Your average zoo does not have a red-brick Byzantine fortress for a reptile and amphibian house. Our National Zoo does, complete with Moorish zigzag striping, fancifully carved crocodiles and stone turtles supporting its columns.
This treasure of a building, a 1930s WPA project, has just been renovated and enhanced with pools, plants, rock ledges, logs and desert sands suited to the occupants.
Last Tuesday Mara Johnson's fifth-grade class from Meyer elementary paid a call. In the Herp Lab teaching area, curator Dale Marcellini asked
"Who's a little bit afraid of snakes?" Seven hands shot up from among 26 youngsters. "Who's real afraid?" Four hands. "I used to be," he said, "but you come to find most are harmless, easy to get a long with, easier than monkeys that bite."
First of the "safe" reptiles to be introduced is a football-sized red-footed tortoise. Marcellini carries it around the circle of youngsters for its shell to be patted and its elephantine legs examined. Next comes Charlie, a wriggling, scaly-backed, five- pound savanna monitor lizard ("Steady, Charles!"). Third (applause here), a very active corn smake, coiling its shining self around the curator's arm -- no ears, no ear slits and a silky, unslimy skin.
For this introduction a number of the youngsters stand up, poised to run. "It's all right to be cautious," Marcellini said to youngsters who choose not to touch. "And be sure to tie a good knot," he added, slipping the snake back into a rice sack, "so your mother will like you."
There is talk of skin-shedding and coldbloodedness, of jaws that unhinge and tongues that flick, and of how everyone present could outrun any animal in the building including the crocodiles, not to mention outthink them. "Reptiles are pretty dumb," says their admiring curator.
In small groups the youngsters tour Line A, a keeper's work area in back of the exhibits. They see a food chopper, floors you could eat off of, vitamins powdered for dusting onto crickets, a syringe for force-feeding listless lizards. And when a back door is opened onto an exhibit, we see what the public looks like to the inmates.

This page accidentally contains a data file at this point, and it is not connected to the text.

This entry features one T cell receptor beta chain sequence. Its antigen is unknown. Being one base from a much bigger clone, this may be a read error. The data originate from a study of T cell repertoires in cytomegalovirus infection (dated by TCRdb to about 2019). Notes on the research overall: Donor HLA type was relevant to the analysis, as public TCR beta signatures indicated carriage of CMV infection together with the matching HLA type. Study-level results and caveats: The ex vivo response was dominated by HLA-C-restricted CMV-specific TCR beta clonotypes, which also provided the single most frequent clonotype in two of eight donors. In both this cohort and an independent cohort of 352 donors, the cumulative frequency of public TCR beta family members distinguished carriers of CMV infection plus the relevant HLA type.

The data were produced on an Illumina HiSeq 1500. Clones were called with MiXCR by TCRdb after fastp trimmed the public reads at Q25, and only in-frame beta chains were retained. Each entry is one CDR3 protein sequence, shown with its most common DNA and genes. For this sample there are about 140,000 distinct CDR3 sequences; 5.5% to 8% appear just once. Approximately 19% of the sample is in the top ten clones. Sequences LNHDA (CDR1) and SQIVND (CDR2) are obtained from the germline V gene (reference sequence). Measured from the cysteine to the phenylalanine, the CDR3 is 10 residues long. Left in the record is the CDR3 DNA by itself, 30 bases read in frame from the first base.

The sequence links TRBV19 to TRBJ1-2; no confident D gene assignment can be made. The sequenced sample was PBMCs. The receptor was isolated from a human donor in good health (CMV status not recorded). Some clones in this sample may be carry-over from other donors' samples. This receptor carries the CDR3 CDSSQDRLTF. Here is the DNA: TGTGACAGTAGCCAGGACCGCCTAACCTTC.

A second hour is spent circling the display area with guide Patsy Lozupone of the Friends of National Zoo. Now midway into a Closer Look program of six half-day Zoo visits, these youngsters look in an unhurried way, laugh, talk about what they see. Reunions are joyful -- for here lolls Charlie under a lamp by his pool, there lumbers a familiar tortoise, and there amongst the cornhusks hides their fascinator snake.
A close look is what it takes to find the leopard gecko whose tiny round scales blend into the sand pebbles.
Terry: "His mother couldn't find him!"
Guide: "No, but then she wouldn't be looking for him! She just lays the egg. He hatches out and he's on his own.")
It takes the closest scrutiny to compare this desert fellow's toes (short, for running in loose sand) and his stumpy tail (for storing fat) with the treeclimber toes and long balance-pole tail of the giant day gecko of the rain forest.
Finding some of the other residents also is a challenge, especially some of the green darters in amongst the greenery. Bryant awards first prize in camouflage to the Gaboon vipers lying all but invisible on dry leaves. Stacey is fascinated by tiny newborns -- Yarrow's spiny lizards -- smaller than a roach, and by the eggs under incubation, tortoise eggs bigger than Ping Pong balls and house gecko eggs like white berries. Terrence laughs at a green tree monitor playing king of the castle.
The appeal of the black tegu lizards is their activity, for these fellows are hiking briskly about, climbing over each othr, over rocks, into a tree; the appeal of the caiman group is their mesmerizing stillness. Here Dwight, who earlier declined to touch tortoise, lizard or snake, is the last to move on.
Everyone lingers by the yellow anaconda, which bunches its muscles and rumples slowly forward, no sidewinding like most snakes but with up-and-down movements.
Question, in front of the pythons: How do you lift one? Answer: With three people. "I like to carry the tail," said Marcellini.
The huge Aldabra land turtles, often seen inexorably mashing a plastic feed container against a wall -- they are fond of mashing -- line up for us as though for inspection.
It's time to go. Angela stops before a tank to say, "there's nobody there!" Even as she points, a large flattish form -- like a rubbery flap -- moves underwater, in the corner. Somebody is there! A soft-shelled African turtle, with skinny head and flippery feet.
"I saw him when I was a child in Langdon Elementary," says the teacher.
"Pigface," Marcellini calls him.
"Looks like a hat more than a pig," says Anthony.
"You mean a pancake," says Donna, catching, over her shoulder, a last look.